Federal Proposals Could Drastically Alter Yukon River Salmon Fishery
The Yukon River might be frozen, but the fight for the shrinking number of salmon that will be swimming up the river in five months is already heating up.
Though the new net size regulation pertains to the entire river, fishermen on the lower river feel it is aimed at them because it was proposed by upriver users.
"People are still upset from the last Board of Fisheries meeting, and that's why certain proposals were put in," said Jill Klein, executive director for the Yukon River Drainage Fisheries Association. "I think some of the proposals were definitely put in as a result of frustration. People in the lower river felt targeted."
Now, it's fishermen on the middle and upper river who are being targeted by proposals from downriver fishermen, who are accusing upriver fishermen of catching king salmon to feed sled dogs and selling large amounts of fish illegally under federal customary trade regulations.
A proposal that would prohibit fish wheels in the middle and upper Yukon while allowing them elsewhere on the river is "totally uncalled for," according to James Kelly of the Council of Athabascan Tribal Governments in Fort Yukon.
"This sounds like Mountain Village working group has something against the Upper Yukon Region," he wrote in response to the proposal to ban fish wheels in his region. "What will come next? Totally restrict these two districts so Mountain Village can enjoy fishing at the expense of others?"
Likewise, a proposal to ban the use of subsistence-caught salmon for dog food is a blatant attack on the subsistence lifestyle of fishermen on the middle and upper Yukon, where the majority of dog teams are located, said Richard Burnham of Kaltag.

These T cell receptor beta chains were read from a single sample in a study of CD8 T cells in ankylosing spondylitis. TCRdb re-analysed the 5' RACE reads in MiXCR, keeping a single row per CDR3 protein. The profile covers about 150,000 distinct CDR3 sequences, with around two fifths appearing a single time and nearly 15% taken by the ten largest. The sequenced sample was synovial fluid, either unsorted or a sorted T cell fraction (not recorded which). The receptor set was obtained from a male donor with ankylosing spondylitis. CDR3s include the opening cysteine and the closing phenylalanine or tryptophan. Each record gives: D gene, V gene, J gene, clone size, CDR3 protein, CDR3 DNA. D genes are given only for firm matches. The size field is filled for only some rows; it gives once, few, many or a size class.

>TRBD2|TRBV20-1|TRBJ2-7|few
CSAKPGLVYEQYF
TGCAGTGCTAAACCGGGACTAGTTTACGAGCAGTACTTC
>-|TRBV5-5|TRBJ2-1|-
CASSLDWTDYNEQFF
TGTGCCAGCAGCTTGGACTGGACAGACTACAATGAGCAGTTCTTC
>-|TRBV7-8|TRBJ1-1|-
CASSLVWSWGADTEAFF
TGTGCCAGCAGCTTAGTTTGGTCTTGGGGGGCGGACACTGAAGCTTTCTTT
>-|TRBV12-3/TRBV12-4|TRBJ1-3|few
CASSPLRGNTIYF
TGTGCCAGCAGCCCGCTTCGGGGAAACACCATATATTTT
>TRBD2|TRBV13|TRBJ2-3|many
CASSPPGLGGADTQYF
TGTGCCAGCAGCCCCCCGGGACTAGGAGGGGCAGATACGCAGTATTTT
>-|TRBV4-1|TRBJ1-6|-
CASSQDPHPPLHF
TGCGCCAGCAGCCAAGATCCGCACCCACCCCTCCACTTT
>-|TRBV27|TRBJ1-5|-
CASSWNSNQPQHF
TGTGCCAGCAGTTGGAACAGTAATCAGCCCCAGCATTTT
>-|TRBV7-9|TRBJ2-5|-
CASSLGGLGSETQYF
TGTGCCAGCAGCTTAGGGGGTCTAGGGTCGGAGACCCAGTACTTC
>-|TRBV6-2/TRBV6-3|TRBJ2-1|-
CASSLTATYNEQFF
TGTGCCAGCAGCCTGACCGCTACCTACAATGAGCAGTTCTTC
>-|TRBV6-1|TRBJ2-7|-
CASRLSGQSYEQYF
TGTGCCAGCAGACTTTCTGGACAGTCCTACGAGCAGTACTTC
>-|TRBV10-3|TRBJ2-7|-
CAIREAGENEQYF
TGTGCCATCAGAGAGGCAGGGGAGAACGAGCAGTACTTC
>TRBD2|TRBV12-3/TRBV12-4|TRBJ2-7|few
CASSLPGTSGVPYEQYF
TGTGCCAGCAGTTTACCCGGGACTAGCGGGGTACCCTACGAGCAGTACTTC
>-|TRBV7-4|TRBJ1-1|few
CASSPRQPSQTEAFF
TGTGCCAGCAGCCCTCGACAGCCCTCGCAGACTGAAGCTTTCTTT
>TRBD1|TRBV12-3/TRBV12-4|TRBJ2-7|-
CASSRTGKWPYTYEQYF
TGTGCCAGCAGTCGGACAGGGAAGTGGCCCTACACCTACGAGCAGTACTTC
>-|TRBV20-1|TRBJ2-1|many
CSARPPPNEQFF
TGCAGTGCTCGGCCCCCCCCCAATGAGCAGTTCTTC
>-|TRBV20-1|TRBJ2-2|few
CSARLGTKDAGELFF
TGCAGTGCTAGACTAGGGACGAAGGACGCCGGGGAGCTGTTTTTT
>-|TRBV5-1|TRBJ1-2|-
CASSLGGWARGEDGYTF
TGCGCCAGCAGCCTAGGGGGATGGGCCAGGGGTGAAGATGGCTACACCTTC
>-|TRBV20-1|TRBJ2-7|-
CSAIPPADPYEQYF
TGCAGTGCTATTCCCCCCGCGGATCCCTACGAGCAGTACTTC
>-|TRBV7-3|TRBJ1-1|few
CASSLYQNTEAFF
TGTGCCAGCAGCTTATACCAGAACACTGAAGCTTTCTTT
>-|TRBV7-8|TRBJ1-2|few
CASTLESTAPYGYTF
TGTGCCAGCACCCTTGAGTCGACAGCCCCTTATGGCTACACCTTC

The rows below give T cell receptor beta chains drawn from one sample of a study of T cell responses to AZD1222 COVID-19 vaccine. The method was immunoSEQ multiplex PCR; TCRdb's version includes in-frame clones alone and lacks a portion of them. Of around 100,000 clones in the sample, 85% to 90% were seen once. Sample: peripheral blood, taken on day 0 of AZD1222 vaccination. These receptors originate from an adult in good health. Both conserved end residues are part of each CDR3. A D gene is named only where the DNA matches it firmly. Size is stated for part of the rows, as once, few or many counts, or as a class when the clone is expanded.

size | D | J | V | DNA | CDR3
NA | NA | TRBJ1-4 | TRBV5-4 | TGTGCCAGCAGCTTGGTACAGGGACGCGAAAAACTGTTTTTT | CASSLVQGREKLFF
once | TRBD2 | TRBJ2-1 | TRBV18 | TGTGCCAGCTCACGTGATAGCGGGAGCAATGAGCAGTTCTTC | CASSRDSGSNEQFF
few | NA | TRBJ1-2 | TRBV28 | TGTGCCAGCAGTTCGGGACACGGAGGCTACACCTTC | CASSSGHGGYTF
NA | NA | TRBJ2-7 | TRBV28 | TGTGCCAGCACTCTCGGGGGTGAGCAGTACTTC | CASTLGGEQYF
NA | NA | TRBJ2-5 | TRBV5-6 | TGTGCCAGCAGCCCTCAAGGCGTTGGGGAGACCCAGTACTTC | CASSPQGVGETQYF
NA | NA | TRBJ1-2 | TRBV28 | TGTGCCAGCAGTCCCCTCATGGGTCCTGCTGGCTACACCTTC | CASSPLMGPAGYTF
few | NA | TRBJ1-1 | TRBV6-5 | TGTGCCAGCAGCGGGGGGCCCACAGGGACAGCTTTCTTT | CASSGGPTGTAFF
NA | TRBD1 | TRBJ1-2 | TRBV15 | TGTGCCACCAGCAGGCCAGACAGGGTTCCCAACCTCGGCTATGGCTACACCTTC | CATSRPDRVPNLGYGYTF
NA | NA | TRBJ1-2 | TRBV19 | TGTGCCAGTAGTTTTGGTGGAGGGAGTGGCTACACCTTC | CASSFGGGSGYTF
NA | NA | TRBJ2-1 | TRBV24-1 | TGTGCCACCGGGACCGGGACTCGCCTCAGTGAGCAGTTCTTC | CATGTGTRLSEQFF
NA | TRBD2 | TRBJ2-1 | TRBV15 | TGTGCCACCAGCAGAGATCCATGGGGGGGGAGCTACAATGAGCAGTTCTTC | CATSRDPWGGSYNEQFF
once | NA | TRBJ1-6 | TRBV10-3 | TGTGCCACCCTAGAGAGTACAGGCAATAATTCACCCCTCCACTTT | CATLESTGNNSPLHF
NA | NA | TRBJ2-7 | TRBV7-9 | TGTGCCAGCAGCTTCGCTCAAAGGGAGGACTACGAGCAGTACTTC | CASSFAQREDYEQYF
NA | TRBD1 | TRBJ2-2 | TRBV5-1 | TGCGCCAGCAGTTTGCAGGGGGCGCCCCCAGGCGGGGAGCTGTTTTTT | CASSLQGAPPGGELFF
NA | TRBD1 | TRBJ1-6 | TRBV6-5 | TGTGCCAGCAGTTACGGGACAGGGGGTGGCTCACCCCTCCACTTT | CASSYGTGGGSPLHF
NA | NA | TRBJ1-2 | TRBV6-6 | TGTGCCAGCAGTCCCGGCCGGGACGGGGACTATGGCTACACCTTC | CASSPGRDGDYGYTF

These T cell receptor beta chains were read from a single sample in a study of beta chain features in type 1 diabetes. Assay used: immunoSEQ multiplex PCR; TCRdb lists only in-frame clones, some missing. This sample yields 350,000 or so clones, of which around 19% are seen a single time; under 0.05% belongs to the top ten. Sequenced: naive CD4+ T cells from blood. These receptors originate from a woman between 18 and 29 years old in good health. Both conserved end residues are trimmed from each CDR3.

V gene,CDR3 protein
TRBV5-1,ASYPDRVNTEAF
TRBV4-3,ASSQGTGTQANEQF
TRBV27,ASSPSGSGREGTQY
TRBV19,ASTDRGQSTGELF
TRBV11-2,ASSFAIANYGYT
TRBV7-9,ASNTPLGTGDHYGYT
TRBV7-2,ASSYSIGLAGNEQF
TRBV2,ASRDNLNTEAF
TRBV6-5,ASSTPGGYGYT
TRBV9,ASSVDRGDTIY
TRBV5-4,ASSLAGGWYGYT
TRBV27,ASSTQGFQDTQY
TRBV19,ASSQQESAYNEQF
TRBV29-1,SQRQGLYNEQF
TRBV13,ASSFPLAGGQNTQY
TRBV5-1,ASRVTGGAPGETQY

"The use of dog teams is woven into the very fabric and history of this state," Burnham wrote in response to the proposal. "Fishing for, drying and feeding salmon to sled dogs was and is as important to the subsistence lifestyle of people along the Yukon and its tributaries as any other activity.
"My feeling is that as long as there is still a sled dog pulling a dog sled somewhere along the Yukon River, it should be able to eat a salmon taken from the Yukon River," he concluded.
One issue that likely will be addressed at the Federal Subsistence Board meeting is customary trade, the sale of subsistence-caught fish, a practice which some fishermen say is growing in light of commercial fishing closures. Customary trade is allowed under federal regulations as long as it does not constitute a "significant commercial enterprise," a term that is not defined.
The U.S. Fish and Wildlife Service recently conducted an undercover investigation into the illegal sale of salmon on the Yukon River that revealed some subsistence fishermen are selling hundreds of pounds of smoked salmon strips for as much as $35 per pound, generating thousands of dollars in profit.
A proposal submitted by the Yukon-Kuskokwim Delta Regional Advisory Council would limit customary trade to no more than $750 per household and require a permit and sales records. That proposal has the support of the Department of Fish and Game but not the U.S. Fish and Wildlife Service.